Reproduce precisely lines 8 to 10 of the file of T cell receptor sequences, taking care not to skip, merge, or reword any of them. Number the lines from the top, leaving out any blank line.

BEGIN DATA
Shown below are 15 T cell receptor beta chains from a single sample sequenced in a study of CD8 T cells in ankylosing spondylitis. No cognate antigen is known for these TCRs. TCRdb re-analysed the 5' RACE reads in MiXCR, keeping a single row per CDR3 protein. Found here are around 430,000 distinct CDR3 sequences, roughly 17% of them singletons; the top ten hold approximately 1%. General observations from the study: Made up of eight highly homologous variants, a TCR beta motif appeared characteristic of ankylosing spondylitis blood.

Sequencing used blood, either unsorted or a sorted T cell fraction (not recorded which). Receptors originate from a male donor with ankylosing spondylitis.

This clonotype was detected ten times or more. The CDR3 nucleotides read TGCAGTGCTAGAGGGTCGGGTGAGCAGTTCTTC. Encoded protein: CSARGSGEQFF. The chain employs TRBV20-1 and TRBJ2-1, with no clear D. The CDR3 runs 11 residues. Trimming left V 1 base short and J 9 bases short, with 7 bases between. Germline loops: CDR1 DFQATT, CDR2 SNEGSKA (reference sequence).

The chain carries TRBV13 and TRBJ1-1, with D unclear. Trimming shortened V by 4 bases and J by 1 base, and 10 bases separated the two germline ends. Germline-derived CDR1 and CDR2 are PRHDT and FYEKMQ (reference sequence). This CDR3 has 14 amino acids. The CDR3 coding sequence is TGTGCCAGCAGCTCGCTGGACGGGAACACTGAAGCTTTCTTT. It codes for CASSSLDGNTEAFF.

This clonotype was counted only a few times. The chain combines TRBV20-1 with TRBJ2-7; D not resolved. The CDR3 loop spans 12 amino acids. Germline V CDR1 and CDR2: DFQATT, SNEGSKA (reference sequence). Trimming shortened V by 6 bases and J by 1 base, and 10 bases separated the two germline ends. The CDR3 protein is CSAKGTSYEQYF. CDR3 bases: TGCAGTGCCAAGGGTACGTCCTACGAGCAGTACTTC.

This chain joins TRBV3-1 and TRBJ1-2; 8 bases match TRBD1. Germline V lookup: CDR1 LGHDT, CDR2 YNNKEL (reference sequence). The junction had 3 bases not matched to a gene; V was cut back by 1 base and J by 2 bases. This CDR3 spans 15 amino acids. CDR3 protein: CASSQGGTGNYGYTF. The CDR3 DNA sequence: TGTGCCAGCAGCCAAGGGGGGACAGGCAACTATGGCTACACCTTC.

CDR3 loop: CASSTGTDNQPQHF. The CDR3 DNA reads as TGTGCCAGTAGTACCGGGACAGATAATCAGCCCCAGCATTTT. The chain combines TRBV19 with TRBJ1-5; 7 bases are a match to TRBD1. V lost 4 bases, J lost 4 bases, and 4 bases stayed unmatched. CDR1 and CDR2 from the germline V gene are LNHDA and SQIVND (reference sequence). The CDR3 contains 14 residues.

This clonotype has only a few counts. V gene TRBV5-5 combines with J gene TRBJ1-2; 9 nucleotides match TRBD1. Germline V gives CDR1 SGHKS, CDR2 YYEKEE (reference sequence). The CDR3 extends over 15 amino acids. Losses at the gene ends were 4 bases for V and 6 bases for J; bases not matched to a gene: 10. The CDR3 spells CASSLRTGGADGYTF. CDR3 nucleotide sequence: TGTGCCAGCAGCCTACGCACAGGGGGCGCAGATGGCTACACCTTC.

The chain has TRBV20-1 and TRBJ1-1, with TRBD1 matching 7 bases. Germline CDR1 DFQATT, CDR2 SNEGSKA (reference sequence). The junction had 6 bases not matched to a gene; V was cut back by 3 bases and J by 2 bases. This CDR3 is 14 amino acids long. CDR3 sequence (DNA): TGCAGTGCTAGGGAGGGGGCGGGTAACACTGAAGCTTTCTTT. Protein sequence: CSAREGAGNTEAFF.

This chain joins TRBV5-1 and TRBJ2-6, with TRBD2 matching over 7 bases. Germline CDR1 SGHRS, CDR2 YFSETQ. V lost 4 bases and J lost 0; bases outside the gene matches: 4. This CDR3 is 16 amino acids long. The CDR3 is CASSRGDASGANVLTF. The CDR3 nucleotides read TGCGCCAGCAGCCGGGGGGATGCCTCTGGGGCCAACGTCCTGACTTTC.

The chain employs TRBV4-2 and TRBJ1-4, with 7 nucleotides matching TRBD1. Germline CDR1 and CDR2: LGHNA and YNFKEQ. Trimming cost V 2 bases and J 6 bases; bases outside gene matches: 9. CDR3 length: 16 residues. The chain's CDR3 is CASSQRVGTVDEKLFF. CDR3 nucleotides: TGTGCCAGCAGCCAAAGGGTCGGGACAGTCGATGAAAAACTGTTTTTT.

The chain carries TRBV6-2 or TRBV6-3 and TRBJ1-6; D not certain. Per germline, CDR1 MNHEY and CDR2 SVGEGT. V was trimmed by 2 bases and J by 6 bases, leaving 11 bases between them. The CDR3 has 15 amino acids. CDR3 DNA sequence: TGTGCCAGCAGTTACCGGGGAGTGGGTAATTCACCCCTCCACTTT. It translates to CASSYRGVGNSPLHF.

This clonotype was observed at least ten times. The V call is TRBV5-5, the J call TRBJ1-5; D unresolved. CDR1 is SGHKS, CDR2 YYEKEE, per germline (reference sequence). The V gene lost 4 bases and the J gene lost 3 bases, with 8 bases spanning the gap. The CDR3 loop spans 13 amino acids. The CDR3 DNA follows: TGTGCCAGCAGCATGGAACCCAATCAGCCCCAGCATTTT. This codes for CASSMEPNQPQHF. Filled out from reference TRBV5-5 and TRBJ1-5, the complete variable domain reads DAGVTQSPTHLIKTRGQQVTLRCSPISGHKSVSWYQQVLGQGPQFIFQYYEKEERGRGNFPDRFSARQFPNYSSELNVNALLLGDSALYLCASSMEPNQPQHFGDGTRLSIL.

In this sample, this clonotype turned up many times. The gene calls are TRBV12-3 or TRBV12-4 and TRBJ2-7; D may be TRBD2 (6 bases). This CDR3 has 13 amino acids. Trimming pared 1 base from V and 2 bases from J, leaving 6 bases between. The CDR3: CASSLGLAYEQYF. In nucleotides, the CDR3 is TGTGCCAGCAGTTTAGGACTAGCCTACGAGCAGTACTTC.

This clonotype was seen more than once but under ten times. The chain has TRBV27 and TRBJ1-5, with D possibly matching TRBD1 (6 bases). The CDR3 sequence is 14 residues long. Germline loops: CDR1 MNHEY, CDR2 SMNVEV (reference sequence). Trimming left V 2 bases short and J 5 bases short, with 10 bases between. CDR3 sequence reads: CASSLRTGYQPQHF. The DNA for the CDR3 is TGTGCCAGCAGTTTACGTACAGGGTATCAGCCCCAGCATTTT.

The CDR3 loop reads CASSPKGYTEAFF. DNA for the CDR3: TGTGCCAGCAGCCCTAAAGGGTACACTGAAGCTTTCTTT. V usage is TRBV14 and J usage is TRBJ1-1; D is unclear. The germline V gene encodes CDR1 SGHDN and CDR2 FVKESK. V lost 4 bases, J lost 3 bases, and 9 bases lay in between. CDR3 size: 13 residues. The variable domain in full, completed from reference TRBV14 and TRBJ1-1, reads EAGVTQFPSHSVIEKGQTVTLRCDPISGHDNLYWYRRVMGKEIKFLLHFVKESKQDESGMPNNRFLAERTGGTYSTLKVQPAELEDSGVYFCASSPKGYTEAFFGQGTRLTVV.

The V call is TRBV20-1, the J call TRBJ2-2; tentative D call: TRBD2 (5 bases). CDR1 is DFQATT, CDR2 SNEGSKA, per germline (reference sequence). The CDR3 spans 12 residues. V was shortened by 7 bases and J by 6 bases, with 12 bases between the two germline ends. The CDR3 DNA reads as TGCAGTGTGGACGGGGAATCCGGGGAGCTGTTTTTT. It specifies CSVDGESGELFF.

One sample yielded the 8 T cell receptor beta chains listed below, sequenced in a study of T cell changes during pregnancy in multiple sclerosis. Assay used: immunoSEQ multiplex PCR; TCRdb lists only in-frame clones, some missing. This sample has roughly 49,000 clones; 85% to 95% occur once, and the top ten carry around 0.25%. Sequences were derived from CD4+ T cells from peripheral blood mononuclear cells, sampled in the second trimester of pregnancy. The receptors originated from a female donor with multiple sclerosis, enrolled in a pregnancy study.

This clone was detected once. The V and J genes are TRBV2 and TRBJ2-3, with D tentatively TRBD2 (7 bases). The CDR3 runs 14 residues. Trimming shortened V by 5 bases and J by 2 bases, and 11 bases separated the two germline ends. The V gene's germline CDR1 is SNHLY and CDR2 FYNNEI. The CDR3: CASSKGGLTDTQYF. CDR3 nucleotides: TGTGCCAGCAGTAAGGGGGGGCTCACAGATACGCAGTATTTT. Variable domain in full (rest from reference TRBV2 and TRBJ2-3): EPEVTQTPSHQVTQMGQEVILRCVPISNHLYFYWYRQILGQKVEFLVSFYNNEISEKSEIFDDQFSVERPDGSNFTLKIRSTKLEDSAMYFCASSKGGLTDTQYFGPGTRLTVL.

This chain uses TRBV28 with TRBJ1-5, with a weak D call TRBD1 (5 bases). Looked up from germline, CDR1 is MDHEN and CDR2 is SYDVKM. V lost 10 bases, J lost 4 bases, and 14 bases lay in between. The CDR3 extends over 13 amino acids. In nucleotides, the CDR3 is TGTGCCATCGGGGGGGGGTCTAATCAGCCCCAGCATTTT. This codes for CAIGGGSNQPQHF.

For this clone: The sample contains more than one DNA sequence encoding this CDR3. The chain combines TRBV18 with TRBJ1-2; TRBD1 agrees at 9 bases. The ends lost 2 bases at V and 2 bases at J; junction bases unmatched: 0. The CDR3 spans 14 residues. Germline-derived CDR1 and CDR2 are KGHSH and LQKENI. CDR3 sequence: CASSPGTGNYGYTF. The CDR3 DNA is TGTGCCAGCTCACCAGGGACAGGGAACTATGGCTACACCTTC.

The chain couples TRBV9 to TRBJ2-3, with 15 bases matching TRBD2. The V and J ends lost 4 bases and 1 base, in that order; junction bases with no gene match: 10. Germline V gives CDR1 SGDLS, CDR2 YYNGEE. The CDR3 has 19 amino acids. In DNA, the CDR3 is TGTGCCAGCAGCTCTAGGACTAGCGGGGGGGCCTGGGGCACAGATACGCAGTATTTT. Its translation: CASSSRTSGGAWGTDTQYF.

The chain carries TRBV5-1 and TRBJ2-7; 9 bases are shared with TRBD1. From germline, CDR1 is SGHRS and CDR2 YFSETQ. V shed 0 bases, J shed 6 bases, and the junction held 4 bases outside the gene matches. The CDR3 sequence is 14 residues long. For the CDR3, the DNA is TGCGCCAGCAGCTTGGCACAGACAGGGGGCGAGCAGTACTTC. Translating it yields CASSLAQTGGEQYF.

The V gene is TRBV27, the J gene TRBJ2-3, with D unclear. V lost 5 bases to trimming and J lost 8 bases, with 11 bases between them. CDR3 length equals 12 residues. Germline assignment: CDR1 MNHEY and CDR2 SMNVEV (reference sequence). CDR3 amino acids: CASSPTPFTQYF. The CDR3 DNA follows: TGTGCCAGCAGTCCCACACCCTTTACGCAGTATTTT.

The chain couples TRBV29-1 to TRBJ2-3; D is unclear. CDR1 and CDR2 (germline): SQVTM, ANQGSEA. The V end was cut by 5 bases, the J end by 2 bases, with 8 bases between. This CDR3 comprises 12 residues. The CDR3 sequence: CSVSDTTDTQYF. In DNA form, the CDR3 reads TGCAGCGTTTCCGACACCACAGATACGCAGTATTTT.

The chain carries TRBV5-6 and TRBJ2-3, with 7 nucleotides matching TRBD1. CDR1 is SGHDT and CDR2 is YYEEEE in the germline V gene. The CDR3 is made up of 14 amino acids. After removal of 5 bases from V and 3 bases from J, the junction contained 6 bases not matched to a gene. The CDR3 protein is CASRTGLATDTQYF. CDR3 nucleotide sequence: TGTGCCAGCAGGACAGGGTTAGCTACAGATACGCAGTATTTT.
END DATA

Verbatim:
This clonotype has only a few counts. V gene TRBV5-5 combines with J gene TRBJ1-2; 9 nucleotides match TRBD1. Germline V gives CDR1 SGHKS, CDR2 YYEKEE (reference sequence). The CDR3 extends over 15 amino acids. Losses at the gene ends were 4 bases for V and 6 bases for J; bases not matched to a gene: 10. The CDR3 spells CASSLRTGGADGYTF. CDR3 nucleotide sequence: TGTGCCAGCAGCCTACGCACAGGGGGCGCAGATGGCTACACCTTC.

The chain has TRBV20-1 and TRBJ1-1, with TRBD1 matching 7 bases. Germline CDR1 DFQATT, CDR2 SNEGSKA (reference sequence). The junction had 6 bases not matched to a gene; V was cut back by 3 bases and J by 2 bases. This CDR3 is 14 amino acids long. CDR3 sequence (DNA): TGCAGTGCTAGGGAGGGGGCGGGTAACACTGAAGCTTTCTTT. Protein sequence: CSAREGAGNTEAFF.

This chain joins TRBV5-1 and TRBJ2-6, with TRBD2 matching over 7 bases. Germline CDR1 SGHRS, CDR2 YFSETQ. V lost 4 bases and J lost 0; bases outside the gene matches: 4. This CDR3 is 16 amino acids long. The CDR3 is CASSRGDASGANVLTF. The CDR3 nucleotides read TGCGCCAGCAGCCGGGGGGATGCCTCTGGGGCCAACGTCCTGACTTTC.